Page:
The Symptom Checker guides you to the next appropriate healthcare steps, whether it’s self care, talking to a health professional, going to a hospital or calling triple zero (000).

Last reviewed: July 2015

Need more information?

These trusted information partners have more on this topic.

Found 528 results

Whooping cough self-care -

Whooping cough is an infection caused by bacteria, is more common in children under 5 years, and can have serious consequences. Find out what products are available for whooping cough.

Read more on myDr website

Self Management | Epilepsy Action Australia

Medications are only part of the management of epilepsy. Self management involves taking control of the way you think and feel about epilepsy. Learn more.

Read more on Epilepsy Action Australia website

Kidney and renal services - NT.GOV.AU

Contact information for renal units across the Northern Territory and home and community self-care dialysis therapies.

Read more on NT Health website

Colds: commonsense not antibiotics -

If you have a cold, commonsense self-care measures and over-the-counter medicines can help to relieve symptoms. Antibiotics are not helpful in treating the common cold, which is caused by a virus.

Read more on myDr website

Bulimia nervosa

Bulimia nervosa is characterised by eating large amounts of food and purging, for example by vomiting and or using laxatives. Between 1 and 3 per cent of young people experience bulimia nervosa.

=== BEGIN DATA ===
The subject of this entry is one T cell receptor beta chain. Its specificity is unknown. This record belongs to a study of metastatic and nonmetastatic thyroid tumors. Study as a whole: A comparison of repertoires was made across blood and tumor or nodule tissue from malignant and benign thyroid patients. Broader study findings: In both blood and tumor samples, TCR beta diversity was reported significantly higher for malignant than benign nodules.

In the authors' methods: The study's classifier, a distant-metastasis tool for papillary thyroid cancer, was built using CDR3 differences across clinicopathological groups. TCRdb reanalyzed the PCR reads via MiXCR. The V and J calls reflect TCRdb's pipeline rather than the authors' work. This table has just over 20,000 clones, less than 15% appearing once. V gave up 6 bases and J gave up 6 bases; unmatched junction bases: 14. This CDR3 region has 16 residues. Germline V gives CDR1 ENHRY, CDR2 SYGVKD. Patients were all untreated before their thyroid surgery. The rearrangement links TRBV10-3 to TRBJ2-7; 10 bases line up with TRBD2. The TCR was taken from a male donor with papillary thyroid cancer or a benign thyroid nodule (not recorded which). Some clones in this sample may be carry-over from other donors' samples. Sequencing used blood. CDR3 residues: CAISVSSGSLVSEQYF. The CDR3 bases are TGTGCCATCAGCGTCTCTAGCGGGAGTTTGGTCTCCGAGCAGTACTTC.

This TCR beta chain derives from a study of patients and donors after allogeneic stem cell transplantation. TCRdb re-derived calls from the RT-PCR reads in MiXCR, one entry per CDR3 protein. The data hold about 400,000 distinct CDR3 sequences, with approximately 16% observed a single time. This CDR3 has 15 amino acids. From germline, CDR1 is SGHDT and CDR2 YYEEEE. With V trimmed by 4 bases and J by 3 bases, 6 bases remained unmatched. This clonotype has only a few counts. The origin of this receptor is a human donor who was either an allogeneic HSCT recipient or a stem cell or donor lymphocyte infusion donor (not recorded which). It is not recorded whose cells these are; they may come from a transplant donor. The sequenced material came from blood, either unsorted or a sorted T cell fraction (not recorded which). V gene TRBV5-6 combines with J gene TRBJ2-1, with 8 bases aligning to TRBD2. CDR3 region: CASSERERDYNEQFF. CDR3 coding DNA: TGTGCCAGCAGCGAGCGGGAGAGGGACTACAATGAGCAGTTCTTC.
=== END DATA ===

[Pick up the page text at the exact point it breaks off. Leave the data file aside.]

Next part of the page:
Read more on WA Health website

Parenting and Child Health - Health Topics - Migraine

Migraine is the name given to a type of headache that can be severe, often felt on one side of the head (behind the eye) and lasting a couple of hours or up to a few days. People with a migraine headache often feel sick, and many will vomit during the headache. When the headache stops they may feel unwell for a few hours, but then they are completely well again.

Read more on Women's and Children's Health Network website

Eating Disorders

Information Sheets and Worksheets

Read more on Centre for Clinical Interventions website

Understanding eating disorders for young people

Read more on headspace website

Cough: productive or 'wet' cough treatments -

Treatment for a productive or wet cough: find out about different treatments and what not to do.

Read more on myDr website

Eating Disorders - Understanding the Warning Signs

There are physical, psychological and behavioural warning signs that can signal the onset or the presence of an eating disorder.

Read more on NEDC - National Eating Disorders Collaboration website

Check your symptoms Find a health service

Healthdirect 24hr 7 days a week hotline

24 hour health advice and information you can count on

1800 022 222

Government Accredited with over 140 information partners

We are a government-funded service, providing quality, approved health information

Australian Government, health department logo ACT Government logo New South Wales government, health department logo Northen Territory Government logo Government of South Australia, health department logo Tasmanian government logo Government of Western Australia, health department logo